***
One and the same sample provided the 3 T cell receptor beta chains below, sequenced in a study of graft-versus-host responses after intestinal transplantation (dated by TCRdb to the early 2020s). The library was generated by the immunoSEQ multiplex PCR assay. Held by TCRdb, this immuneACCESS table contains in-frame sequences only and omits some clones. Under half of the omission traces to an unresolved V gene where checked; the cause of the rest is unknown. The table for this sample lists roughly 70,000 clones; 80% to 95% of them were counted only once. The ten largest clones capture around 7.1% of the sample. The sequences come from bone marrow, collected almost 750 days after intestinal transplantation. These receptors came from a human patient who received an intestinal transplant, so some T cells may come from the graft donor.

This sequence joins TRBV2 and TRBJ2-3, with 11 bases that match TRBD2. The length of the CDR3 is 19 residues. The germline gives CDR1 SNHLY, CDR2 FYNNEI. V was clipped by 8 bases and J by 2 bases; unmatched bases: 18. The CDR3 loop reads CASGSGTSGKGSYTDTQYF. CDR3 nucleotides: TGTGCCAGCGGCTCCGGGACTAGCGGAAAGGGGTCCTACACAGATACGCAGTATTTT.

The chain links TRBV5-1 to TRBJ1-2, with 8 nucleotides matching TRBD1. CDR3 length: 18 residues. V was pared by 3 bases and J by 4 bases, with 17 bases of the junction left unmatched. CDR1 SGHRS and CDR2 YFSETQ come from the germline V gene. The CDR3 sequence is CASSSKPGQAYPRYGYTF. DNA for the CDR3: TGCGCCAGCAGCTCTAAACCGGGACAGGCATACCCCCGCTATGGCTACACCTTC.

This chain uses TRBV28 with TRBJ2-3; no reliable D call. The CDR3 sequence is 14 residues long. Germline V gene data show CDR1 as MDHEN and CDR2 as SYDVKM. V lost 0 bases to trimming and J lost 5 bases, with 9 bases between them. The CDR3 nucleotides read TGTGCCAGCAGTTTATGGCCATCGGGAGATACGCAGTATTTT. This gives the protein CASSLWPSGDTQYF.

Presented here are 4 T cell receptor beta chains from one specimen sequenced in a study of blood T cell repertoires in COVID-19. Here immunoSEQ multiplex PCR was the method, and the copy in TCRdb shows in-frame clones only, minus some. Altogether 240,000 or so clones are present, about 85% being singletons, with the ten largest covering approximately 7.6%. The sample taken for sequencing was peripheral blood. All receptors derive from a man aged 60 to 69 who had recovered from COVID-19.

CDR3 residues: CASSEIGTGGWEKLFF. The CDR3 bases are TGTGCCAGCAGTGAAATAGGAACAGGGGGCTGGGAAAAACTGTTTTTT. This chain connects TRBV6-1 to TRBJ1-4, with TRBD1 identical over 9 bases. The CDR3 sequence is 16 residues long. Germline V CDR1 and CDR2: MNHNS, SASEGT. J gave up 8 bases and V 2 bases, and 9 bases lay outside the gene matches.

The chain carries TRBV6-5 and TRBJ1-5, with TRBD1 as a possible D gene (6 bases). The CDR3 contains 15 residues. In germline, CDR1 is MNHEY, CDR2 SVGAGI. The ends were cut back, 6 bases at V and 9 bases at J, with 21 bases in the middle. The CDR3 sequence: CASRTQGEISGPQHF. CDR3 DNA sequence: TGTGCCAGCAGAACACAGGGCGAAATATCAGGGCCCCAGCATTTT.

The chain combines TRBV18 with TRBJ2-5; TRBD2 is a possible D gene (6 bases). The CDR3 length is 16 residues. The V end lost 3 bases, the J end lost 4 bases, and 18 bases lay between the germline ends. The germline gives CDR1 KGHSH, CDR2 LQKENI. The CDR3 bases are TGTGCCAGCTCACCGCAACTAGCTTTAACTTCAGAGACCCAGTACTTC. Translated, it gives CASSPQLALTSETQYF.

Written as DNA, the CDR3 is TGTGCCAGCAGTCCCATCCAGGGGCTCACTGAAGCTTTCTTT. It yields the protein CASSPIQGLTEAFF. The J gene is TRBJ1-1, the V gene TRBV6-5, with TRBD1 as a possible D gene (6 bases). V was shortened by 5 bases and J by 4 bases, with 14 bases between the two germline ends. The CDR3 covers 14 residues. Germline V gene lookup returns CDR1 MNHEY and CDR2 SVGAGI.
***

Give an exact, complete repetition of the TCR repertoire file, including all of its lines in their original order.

One and the same sample provided the 3 T cell receptor beta chains below, sequenced in a study of graft-versus-host responses after intestinal transplantation (dated by TCRdb to the early 2020s). The library was generated by the immunoSEQ multiplex PCR assay. Held by TCRdb, this immuneACCESS table contains in-frame sequences only and omits some clones. Under half of the omission traces to an unresolved V gene where checked; the cause of the rest is unknown. The table for this sample lists roughly 70,000 clones; 80% to 95% of them were counted only once. The ten largest clones capture around 7.1% of the sample. The sequences come from bone marrow, collected almost 750 days after intestinal transplantation. These receptors came from a human patient who received an intestinal transplant, so some T cells may come from the graft donor.

This sequence joins TRBV2 and TRBJ2-3, with 11 bases that match TRBD2. The length of the CDR3 is 19 residues. The germline gives CDR1 SNHLY, CDR2 FYNNEI. V was clipped by 8 bases and J by 2 bases; unmatched bases: 18. The CDR3 loop reads CASGSGTSGKGSYTDTQYF. CDR3 nucleotides: TGTGCCAGCGGCTCCGGGACTAGCGGAAAGGGGTCCTACACAGATACGCAGTATTTT.

The chain links TRBV5-1 to TRBJ1-2, with 8 nucleotides matching TRBD1. CDR3 length: 18 residues. V was pared by 3 bases and J by 4 bases, with 17 bases of the junction left unmatched. CDR1 SGHRS and CDR2 YFSETQ come from the germline V gene. The CDR3 sequence is CASSSKPGQAYPRYGYTF. DNA for the CDR3: TGCGCCAGCAGCTCTAAACCGGGACAGGCATACCCCCGCTATGGCTACACCTTC.

This chain uses TRBV28 with TRBJ2-3; no reliable D call. The CDR3 sequence is 14 residues long. Germline V gene data show CDR1 as MDHEN and CDR2 as SYDVKM. V lost 0 bases to trimming and J lost 5 bases, with 9 bases between them. The CDR3 nucleotides read TGTGCCAGCAGTTTATGGCCATCGGGAGATACGCAGTATTTT. This gives the protein CASSLWPSGDTQYF.

Presented here are 4 T cell receptor beta chains from one specimen sequenced in a study of blood T cell repertoires in COVID-19. Here immunoSEQ multiplex PCR was the method, and the copy in TCRdb shows in-frame clones only, minus some. Altogether 240,000 or so clones are present, about 85% being singletons, with the ten largest covering approximately 7.6%. The sample taken for sequencing was peripheral blood. All receptors derive from a man aged 60 to 69 who had recovered from COVID-19.

CDR3 residues: CASSEIGTGGWEKLFF. The CDR3 bases are TGTGCCAGCAGTGAAATAGGAACAGGGGGCTGGGAAAAACTGTTTTTT. This chain connects TRBV6-1 to TRBJ1-4, with TRBD1 identical over 9 bases. The CDR3 sequence is 16 residues long. Germline V CDR1 and CDR2: MNHNS, SASEGT. J gave up 8 bases and V 2 bases, and 9 bases lay outside the gene matches.

The chain carries TRBV6-5 and TRBJ1-5, with TRBD1 as a possible D gene (6 bases). The CDR3 contains 15 residues. In germline, CDR1 is MNHEY, CDR2 SVGAGI. The ends were cut back, 6 bases at V and 9 bases at J, with 21 bases in the middle. The CDR3 sequence: CASRTQGEISGPQHF. CDR3 DNA sequence: TGTGCCAGCAGAACACAGGGCGAAATATCAGGGCCCCAGCATTTT.

The chain combines TRBV18 with TRBJ2-5; TRBD2 is a possible D gene (6 bases). The CDR3 length is 16 residues. The V end lost 3 bases, the J end lost 4 bases, and 18 bases lay between the germline ends. The germline gives CDR1 KGHSH, CDR2 LQKENI. The CDR3 bases are TGTGCCAGCTCACCGCAACTAGCTTTAACTTCAGAGACCCAGTACTTC. Translated, it gives CASSPQLALTSETQYF.

Written as DNA, the CDR3 is TGTGCCAGCAGTCCCATCCAGGGGCTCACTGAAGCTTTCTTT. It yields the protein CASSPIQGLTEAFF. The J gene is TRBJ1-1, the V gene TRBV6-5, with TRBD1 as a possible D gene (6 bases). V was shortened by 5 bases and J by 4 bases, with 14 bases between the two germline ends. The CDR3 covers 14 residues. Germline V gene lookup returns CDR1 MNHEY and CDR2 SVGAGI.